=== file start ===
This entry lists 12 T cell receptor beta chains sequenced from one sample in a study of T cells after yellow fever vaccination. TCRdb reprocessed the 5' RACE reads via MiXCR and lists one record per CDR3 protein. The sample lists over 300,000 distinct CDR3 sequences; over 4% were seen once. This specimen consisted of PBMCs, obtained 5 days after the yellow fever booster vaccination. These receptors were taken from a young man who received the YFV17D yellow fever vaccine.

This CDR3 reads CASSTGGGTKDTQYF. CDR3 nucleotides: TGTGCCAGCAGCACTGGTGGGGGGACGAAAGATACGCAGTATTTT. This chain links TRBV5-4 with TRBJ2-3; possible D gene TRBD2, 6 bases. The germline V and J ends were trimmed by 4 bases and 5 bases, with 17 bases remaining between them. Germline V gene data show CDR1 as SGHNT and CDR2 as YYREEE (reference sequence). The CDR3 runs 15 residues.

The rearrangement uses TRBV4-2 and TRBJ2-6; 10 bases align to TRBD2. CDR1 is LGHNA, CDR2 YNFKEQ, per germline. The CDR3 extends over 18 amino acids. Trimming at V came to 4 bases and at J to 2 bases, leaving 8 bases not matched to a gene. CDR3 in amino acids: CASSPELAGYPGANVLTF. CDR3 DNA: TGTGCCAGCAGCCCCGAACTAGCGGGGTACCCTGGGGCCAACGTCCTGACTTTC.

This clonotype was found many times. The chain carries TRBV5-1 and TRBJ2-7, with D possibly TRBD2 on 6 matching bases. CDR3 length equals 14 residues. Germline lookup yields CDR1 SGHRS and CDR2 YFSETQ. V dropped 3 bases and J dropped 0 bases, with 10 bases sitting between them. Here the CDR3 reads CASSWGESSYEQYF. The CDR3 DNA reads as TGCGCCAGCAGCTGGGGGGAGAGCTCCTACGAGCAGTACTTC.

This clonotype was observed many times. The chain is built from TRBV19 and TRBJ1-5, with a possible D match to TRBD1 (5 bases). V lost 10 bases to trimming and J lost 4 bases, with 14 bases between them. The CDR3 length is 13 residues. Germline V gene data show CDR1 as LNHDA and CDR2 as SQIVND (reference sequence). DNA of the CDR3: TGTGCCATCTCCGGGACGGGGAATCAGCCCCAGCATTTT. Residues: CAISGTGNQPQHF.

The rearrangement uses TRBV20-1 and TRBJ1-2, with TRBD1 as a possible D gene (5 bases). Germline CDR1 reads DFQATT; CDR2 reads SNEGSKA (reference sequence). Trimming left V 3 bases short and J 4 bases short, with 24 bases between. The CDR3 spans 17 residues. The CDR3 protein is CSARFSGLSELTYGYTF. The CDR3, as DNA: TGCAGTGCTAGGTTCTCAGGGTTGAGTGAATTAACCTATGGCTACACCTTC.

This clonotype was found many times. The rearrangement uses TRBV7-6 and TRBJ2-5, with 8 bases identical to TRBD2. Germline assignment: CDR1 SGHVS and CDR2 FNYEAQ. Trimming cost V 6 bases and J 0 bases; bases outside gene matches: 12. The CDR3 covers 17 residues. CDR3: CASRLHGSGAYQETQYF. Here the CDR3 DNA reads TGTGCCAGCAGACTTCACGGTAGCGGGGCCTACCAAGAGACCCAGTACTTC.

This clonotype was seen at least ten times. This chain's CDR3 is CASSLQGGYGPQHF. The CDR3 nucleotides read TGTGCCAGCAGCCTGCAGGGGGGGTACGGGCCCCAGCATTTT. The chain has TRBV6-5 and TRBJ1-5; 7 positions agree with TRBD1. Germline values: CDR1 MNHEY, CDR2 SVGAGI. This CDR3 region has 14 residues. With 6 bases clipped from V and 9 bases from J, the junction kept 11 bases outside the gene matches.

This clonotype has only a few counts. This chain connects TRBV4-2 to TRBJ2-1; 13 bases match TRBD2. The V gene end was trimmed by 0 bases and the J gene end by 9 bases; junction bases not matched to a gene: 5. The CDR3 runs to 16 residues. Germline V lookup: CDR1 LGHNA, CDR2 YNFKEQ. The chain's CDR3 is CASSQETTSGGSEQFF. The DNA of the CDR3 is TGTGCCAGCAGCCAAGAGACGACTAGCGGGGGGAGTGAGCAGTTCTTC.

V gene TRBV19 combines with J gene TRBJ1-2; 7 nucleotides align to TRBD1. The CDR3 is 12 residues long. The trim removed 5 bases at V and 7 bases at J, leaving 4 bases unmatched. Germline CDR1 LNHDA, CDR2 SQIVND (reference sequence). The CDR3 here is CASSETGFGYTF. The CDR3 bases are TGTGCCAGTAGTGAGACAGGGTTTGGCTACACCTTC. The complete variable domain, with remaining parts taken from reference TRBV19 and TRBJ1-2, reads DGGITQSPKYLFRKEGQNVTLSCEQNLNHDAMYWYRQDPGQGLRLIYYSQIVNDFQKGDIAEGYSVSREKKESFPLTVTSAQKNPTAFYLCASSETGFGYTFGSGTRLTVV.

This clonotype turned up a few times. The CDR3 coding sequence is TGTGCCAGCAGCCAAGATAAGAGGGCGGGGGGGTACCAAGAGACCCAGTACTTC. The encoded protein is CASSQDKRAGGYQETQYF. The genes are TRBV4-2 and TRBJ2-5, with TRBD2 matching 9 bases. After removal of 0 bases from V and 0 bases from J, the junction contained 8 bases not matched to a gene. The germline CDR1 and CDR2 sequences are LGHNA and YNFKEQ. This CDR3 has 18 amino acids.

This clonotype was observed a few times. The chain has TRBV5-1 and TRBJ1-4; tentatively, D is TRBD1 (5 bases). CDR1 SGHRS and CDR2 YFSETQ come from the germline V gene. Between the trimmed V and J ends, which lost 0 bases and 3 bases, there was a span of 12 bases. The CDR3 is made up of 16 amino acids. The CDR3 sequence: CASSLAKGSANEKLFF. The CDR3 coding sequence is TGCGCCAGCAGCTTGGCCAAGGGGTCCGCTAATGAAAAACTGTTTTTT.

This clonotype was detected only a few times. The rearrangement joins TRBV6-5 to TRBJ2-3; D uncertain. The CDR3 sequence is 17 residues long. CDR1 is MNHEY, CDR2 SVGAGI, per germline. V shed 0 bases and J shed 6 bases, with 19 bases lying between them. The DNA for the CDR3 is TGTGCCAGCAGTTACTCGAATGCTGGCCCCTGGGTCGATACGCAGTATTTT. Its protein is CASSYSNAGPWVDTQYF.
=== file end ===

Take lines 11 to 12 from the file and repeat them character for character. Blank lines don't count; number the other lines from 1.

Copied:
This clonotype turned up a few times. The CDR3 coding sequence is TGTGCCAGCAGCCAAGATAAGAGGGCGGGGGGGTACCAAGAGACCCAGTACTTC. The encoded protein is CASSQDKRAGGYQETQYF. The genes are TRBV4-2 and TRBJ2-5, with TRBD2 matching 9 bases. After removal of 0 bases from V and 0 bases from J, the junction contained 8 bases not matched to a gene. The germline CDR1 and CDR2 sequences are LGHNA and YNFKEQ. This CDR3 has 18 amino acids.

This clonotype was observed a few times. The chain has TRBV5-1 and TRBJ1-4; tentatively, D is TRBD1 (5 bases). CDR1 SGHRS and CDR2 YFSETQ come from the germline V gene. Between the trimmed V and J ends, which lost 0 bases and 3 bases, there was a span of 12 bases. The CDR3 is made up of 16 amino acids. The CDR3 sequence: CASSLAKGSANEKLFF. The CDR3 coding sequence is TGCGCCAGCAGCTTGGCCAAGGGGTCCGCTAATGAAAAACTGTTTTTT.